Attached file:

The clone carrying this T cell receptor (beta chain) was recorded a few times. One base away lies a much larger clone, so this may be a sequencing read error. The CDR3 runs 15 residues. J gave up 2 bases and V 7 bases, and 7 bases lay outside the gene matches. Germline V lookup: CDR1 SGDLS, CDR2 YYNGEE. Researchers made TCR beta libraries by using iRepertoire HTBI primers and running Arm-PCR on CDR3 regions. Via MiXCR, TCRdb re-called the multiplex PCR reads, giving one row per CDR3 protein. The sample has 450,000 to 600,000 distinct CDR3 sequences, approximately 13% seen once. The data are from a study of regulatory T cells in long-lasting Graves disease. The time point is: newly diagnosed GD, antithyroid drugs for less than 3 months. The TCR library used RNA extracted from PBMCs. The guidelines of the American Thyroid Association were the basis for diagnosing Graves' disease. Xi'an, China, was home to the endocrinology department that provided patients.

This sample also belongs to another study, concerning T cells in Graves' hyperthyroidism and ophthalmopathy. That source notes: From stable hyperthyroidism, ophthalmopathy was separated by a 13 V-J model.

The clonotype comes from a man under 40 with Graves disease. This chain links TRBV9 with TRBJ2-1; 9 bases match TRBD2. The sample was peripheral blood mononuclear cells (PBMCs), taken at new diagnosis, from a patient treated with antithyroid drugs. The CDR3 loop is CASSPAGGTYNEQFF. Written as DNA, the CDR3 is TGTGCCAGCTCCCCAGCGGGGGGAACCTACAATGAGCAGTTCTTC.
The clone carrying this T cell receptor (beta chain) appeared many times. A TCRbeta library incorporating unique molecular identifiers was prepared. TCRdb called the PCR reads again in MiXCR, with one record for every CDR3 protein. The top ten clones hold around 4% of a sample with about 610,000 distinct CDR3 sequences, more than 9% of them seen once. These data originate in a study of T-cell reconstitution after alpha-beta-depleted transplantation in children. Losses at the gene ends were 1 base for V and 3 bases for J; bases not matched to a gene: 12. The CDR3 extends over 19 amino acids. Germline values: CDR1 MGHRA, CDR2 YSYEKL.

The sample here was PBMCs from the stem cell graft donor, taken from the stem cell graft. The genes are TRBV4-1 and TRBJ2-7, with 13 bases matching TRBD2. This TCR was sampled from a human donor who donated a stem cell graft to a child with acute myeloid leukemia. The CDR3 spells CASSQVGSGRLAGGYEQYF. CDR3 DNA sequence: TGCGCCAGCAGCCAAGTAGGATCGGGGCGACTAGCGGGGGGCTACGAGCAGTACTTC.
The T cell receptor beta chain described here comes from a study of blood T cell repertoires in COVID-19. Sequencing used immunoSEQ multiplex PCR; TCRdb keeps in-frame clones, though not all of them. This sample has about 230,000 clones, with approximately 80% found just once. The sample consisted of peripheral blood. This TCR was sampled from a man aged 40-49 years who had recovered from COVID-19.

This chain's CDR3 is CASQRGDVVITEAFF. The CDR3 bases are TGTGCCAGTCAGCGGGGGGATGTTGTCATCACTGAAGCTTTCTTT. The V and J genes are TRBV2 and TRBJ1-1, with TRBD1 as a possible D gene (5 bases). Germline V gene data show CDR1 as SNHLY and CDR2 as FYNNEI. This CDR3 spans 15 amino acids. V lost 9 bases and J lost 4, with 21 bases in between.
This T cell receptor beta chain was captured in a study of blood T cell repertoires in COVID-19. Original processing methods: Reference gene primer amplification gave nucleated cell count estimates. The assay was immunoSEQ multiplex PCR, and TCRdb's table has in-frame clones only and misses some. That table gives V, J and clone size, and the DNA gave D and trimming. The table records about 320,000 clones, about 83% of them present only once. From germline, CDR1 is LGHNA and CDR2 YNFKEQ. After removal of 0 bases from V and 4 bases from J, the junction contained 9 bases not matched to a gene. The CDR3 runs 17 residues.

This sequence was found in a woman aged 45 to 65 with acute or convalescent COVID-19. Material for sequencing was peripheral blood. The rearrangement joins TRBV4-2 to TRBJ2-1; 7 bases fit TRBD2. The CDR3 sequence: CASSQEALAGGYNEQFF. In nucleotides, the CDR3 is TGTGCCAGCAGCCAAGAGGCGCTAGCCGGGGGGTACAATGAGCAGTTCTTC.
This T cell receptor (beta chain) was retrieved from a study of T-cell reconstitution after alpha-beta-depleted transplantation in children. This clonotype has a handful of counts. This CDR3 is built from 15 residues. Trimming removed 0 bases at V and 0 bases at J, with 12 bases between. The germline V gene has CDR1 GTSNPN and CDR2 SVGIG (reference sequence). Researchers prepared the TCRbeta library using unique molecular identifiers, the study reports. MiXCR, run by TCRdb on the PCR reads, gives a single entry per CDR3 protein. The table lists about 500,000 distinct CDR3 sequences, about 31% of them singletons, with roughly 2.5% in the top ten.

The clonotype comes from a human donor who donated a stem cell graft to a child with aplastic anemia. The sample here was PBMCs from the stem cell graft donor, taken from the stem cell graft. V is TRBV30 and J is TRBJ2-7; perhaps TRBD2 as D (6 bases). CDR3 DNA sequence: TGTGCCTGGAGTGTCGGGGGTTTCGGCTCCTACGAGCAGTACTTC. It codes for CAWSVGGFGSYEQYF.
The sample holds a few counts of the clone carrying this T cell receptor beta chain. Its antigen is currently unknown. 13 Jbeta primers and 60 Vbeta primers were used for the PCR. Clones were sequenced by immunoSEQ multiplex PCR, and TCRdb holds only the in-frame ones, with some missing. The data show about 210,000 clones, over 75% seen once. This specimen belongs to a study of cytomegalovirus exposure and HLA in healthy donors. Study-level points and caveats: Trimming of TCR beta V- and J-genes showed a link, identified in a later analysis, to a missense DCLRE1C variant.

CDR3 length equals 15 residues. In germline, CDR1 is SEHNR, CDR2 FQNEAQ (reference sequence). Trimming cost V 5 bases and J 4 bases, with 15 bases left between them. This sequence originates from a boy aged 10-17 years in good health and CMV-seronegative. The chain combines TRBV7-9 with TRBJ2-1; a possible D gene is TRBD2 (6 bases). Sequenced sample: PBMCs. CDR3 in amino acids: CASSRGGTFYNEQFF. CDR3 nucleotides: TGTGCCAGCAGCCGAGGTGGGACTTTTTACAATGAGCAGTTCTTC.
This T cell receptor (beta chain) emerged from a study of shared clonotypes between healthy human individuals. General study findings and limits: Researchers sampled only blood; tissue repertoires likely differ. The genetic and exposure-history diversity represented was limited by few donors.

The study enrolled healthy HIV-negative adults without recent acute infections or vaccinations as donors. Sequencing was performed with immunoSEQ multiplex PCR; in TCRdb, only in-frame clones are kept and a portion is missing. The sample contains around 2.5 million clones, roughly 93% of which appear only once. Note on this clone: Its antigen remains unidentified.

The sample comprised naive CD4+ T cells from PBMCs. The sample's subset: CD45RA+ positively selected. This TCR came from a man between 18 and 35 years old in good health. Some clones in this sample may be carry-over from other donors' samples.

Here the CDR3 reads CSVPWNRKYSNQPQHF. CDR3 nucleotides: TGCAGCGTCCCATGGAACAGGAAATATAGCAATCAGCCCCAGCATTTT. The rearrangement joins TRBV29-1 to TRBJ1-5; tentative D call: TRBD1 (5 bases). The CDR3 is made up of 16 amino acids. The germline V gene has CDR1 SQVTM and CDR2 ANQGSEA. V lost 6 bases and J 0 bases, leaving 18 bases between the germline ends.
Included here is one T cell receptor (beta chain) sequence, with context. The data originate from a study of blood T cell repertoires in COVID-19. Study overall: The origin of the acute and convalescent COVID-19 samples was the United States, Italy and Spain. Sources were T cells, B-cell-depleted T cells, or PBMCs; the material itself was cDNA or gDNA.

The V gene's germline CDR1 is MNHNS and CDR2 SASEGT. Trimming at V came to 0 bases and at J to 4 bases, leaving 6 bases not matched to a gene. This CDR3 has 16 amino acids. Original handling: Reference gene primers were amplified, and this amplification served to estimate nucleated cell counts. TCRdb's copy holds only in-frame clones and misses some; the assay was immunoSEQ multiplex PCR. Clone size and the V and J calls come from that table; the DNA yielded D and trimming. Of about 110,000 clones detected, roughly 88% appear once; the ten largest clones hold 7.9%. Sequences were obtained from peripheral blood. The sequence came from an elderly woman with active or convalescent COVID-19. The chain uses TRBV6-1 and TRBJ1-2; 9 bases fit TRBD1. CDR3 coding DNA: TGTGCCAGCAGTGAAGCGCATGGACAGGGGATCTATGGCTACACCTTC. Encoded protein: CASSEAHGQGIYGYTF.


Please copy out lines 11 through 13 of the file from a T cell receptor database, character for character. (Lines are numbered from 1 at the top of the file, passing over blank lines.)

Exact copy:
The clonotype comes from a human donor who donated a stem cell graft to a child with aplastic anemia. The sample here was PBMCs from the stem cell graft donor, taken from the stem cell graft. V is TRBV30 and J is TRBJ2-7; perhaps TRBD2 as D (6 bases). CDR3 DNA sequence: TGTGCCTGGAGTGTCGGGGGTTTCGGCTCCTACGAGCAGTACTTC. It codes for CAWSVGGFGSYEQYF.
The sample holds a few counts of the clone carrying this T cell receptor beta chain. Its antigen is currently unknown. 13 Jbeta primers and 60 Vbeta primers were used for the PCR. Clones were sequenced by immunoSEQ multiplex PCR, and TCRdb holds only the in-frame ones, with some missing. The data show about 210,000 clones, over 75% seen once. This specimen belongs to a study of cytomegalovirus exposure and HLA in healthy donors. Study-level points and caveats: Trimming of TCR beta V- and J-genes showed a link, identified in a later analysis, to a missense DCLRE1C variant.

CDR3 length equals 15 residues. In germline, CDR1 is SEHNR, CDR2 FQNEAQ (reference sequence). Trimming cost V 5 bases and J 4 bases, with 15 bases left between them. This sequence originates from a boy aged 10-17 years in good health and CMV-seronegative. The chain combines TRBV7-9 with TRBJ2-1; a possible D gene is TRBD2 (6 bases). Sequenced sample: PBMCs. CDR3 in amino acids: CASSRGGTFYNEQFF. CDR3 nucleotides: TGTGCCAGCAGCCGAGGTGGGACTTTTTACAATGAGCAGTTCTTC.